I have my thoughts on this, and with six months to go, I’d like to open it up to the readers.  What do you guys think? Vote below!

What the $@#% is going on?

January 19, 2012 at 7:33 am | Posted in Life and Living | 1 Comment
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If you tried to search the Internet yesterday, you may have found yourself blacked out or blocked from the resources you rely on everyday.  And if you have been living under a rock, away from the media, people and technology, you may have missed the launch of an advocacy effort to put an end to two pieces of legislation that would disrupt our economy, our daily lives, and compromise our freedom.  But why would this happen in America, home of the free, land of the brave?  Because of a few bad seeds who redefined the term piracy (I really preferred the childhood definition that connect pirates to Captain Hook, but I digress.)

I have written in the past about my unfiltered lifestyle.  I’ve also blogged about the things I don’t blog about.  I have, in my own way, censored myself.  And we all censor ourselves, just some more than others.  I happen to censor myself as little as possible while some of my friends share significantly less than I do.  But the point is that I am choosing to censor myself when I deem it appropriate.  I am of legal age which means I can say what I want when I want because I am old enough to judge when it is appropriate or not.  Unfortunately, that is not always the case.  There are always going to be those who break the rules, who rip people or companies off.  But we live in a country that has prided itself on freedom, and if this legislation does pass, we are going back on the very principles this country was founded on. And while the intention of the legislation is aimed at piracy, the, perhaps unintended consequence is the freedom to post, link or write what you want without big brother monitoring.

But this isn’t a new debate.  This is actually a reborn debate that has just reached new heights in the digital age where information sharing has gone to unbelievable extremes.  I remember my first journalism class in high school and learning all about the history of censorship and how it related to the print press as it was.  I remember learning about propaganda and the role it played in several world wars.  None of this has changed.  There are still debates on how the news is reported, how images of people jumping out of the towers on 9/11 were hidden after many had already seen the devastation happen in real time.  Fair and balanced is a thing of the past, if it ever existed.  Even in America, freedom of speech is constantly in question.  And today, more people are speaking.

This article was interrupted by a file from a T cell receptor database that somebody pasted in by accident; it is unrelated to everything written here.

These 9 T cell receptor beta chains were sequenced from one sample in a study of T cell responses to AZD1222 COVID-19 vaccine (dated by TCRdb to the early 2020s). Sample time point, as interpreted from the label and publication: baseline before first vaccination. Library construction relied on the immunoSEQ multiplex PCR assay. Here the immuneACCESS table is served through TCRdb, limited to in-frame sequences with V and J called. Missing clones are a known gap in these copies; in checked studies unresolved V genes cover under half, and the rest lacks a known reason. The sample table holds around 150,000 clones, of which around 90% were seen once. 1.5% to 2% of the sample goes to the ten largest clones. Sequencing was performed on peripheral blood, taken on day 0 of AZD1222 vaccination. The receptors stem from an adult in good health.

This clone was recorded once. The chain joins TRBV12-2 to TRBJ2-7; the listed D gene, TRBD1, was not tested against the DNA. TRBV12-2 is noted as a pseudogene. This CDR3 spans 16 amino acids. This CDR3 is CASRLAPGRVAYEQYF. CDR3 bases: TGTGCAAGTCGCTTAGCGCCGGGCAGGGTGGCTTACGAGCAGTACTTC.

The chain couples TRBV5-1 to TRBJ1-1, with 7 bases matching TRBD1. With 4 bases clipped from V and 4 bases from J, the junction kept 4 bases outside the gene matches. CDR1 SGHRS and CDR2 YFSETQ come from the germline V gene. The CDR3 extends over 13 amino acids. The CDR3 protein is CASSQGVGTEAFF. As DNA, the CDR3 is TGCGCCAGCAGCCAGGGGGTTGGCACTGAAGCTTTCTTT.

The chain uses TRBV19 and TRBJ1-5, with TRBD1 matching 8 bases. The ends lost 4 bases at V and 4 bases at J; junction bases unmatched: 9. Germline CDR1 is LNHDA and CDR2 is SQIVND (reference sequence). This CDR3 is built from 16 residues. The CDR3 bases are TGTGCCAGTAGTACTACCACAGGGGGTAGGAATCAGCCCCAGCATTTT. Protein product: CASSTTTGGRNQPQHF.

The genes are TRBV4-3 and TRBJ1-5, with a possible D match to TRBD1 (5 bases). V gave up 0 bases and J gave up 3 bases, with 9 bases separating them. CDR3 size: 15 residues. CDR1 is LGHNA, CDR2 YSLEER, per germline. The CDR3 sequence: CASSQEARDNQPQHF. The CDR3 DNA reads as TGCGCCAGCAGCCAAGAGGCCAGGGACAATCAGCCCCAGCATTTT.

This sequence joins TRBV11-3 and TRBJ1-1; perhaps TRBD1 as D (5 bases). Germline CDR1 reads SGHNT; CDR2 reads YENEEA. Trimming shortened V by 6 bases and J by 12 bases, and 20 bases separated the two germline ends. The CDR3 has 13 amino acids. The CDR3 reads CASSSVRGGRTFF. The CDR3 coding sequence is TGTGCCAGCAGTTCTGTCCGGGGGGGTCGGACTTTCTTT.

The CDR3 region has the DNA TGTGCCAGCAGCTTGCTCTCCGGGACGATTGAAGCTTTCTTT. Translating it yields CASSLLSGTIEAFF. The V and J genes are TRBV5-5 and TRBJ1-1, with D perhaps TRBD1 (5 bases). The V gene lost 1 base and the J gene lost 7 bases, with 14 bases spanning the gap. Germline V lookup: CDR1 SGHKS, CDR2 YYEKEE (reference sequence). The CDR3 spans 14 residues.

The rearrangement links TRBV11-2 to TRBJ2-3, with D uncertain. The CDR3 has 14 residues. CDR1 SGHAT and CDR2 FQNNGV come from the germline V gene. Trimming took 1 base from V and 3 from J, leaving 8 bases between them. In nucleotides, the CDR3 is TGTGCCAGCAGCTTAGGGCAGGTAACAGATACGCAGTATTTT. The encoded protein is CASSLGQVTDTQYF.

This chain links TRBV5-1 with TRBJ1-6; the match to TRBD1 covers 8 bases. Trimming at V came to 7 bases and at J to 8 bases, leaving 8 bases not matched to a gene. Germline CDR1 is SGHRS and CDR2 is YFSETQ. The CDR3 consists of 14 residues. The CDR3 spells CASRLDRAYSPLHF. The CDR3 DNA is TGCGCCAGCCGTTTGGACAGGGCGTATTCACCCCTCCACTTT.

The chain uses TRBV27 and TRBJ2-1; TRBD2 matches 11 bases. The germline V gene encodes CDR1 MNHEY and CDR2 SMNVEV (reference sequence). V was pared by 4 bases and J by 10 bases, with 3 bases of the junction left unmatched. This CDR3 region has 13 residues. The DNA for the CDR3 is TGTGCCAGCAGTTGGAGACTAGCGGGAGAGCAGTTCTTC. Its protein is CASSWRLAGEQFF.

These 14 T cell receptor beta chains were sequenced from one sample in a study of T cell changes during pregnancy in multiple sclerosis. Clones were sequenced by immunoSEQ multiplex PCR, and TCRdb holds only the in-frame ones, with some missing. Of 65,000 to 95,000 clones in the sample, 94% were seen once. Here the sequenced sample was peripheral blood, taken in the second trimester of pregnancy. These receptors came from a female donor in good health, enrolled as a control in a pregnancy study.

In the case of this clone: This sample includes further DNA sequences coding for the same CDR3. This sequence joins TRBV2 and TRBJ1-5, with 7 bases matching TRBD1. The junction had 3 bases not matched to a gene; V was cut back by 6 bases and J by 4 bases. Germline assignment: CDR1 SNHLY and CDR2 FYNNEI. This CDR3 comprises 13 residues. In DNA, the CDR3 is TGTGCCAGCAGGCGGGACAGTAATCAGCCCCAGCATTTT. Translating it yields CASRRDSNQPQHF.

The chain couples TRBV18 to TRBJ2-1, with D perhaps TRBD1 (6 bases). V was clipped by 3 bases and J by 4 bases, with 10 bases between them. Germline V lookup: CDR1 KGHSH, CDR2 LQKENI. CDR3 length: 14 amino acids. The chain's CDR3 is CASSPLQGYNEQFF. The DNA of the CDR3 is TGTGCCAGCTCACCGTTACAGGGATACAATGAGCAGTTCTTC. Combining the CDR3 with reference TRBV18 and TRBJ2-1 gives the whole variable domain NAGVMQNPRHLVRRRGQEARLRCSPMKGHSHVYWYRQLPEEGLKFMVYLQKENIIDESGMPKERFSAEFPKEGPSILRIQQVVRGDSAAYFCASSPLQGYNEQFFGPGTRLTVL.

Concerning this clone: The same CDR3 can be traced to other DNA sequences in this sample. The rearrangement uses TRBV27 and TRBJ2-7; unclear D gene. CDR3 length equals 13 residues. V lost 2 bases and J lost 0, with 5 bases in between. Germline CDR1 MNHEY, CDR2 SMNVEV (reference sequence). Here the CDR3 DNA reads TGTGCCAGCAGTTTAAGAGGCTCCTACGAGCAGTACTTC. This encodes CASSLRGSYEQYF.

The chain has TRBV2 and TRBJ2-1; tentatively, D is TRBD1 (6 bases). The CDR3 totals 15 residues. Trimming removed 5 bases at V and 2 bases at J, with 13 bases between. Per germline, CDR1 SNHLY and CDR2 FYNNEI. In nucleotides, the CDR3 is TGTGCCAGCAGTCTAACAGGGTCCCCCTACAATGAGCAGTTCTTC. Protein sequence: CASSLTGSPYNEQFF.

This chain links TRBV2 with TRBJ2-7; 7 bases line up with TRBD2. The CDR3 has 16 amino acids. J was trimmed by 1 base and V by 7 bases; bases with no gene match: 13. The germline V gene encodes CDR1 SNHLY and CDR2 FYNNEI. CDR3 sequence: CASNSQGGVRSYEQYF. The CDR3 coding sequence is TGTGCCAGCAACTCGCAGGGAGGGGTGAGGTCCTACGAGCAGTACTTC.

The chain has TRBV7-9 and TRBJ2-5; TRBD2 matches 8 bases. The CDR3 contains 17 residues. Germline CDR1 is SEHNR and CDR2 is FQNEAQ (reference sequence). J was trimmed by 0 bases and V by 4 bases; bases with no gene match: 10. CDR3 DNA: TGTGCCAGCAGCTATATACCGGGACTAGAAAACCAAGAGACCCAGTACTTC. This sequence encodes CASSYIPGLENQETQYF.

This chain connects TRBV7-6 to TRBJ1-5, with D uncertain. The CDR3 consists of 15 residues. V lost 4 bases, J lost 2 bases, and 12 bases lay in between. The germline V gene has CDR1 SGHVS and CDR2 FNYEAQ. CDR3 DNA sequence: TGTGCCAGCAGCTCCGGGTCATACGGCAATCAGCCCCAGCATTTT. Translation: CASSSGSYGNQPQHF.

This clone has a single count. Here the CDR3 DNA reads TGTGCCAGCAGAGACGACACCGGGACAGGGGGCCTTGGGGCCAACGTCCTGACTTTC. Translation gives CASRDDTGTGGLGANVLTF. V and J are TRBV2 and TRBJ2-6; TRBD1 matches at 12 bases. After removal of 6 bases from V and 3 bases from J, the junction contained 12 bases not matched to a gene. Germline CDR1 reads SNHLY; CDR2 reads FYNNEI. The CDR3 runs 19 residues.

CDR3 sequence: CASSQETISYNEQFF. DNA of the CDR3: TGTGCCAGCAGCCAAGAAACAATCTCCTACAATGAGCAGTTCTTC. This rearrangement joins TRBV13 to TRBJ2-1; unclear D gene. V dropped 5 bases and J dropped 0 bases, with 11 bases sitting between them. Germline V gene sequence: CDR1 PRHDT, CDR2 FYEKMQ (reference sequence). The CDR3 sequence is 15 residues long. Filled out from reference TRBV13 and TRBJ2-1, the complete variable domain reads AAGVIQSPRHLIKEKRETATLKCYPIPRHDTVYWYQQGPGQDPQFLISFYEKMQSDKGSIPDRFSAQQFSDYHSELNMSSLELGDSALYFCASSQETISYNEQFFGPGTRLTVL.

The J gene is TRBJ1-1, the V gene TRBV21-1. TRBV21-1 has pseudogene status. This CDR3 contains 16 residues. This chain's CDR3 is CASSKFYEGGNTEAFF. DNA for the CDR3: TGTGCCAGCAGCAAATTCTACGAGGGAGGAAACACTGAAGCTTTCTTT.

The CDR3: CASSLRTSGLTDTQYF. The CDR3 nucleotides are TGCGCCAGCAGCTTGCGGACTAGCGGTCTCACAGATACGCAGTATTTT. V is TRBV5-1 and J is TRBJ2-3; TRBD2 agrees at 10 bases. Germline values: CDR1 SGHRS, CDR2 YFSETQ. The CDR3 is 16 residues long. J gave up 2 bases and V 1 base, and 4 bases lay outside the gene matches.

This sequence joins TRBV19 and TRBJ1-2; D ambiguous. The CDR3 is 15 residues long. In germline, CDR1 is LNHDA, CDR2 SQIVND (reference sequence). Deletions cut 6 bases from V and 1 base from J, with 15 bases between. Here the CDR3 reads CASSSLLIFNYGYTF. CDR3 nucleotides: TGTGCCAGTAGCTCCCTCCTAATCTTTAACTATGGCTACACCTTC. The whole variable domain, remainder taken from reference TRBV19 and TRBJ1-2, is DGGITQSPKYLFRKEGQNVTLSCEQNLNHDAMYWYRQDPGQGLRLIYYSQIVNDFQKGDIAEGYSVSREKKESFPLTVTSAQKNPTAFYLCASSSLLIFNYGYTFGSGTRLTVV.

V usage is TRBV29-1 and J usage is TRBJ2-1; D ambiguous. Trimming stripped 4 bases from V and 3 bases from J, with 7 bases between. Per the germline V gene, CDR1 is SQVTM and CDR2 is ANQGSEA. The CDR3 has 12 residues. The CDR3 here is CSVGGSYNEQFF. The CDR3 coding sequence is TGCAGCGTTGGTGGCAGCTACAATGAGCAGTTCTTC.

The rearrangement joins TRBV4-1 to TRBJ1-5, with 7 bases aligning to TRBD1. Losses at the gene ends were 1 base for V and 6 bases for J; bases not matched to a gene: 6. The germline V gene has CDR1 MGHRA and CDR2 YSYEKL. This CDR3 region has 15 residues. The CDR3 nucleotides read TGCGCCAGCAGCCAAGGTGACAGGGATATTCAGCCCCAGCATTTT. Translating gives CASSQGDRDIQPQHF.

At my last job, I was doing some international media work, which was an interesting experience.  I learned just how lucky we are to live in a country that doesn’t block internet content, where media stories aren’t all controlled by the government, where a little blogger like myself can voice my opinions for the entire blogosphere and internet community to hear if they choose to listen.  So while the world keeps changing and evolving, I am sure we have not seen the last of this debate.  I just hope that our country, our government makes the right decision and does not punish the innovators that have created the new information world just to rid the world of a few questionable sites.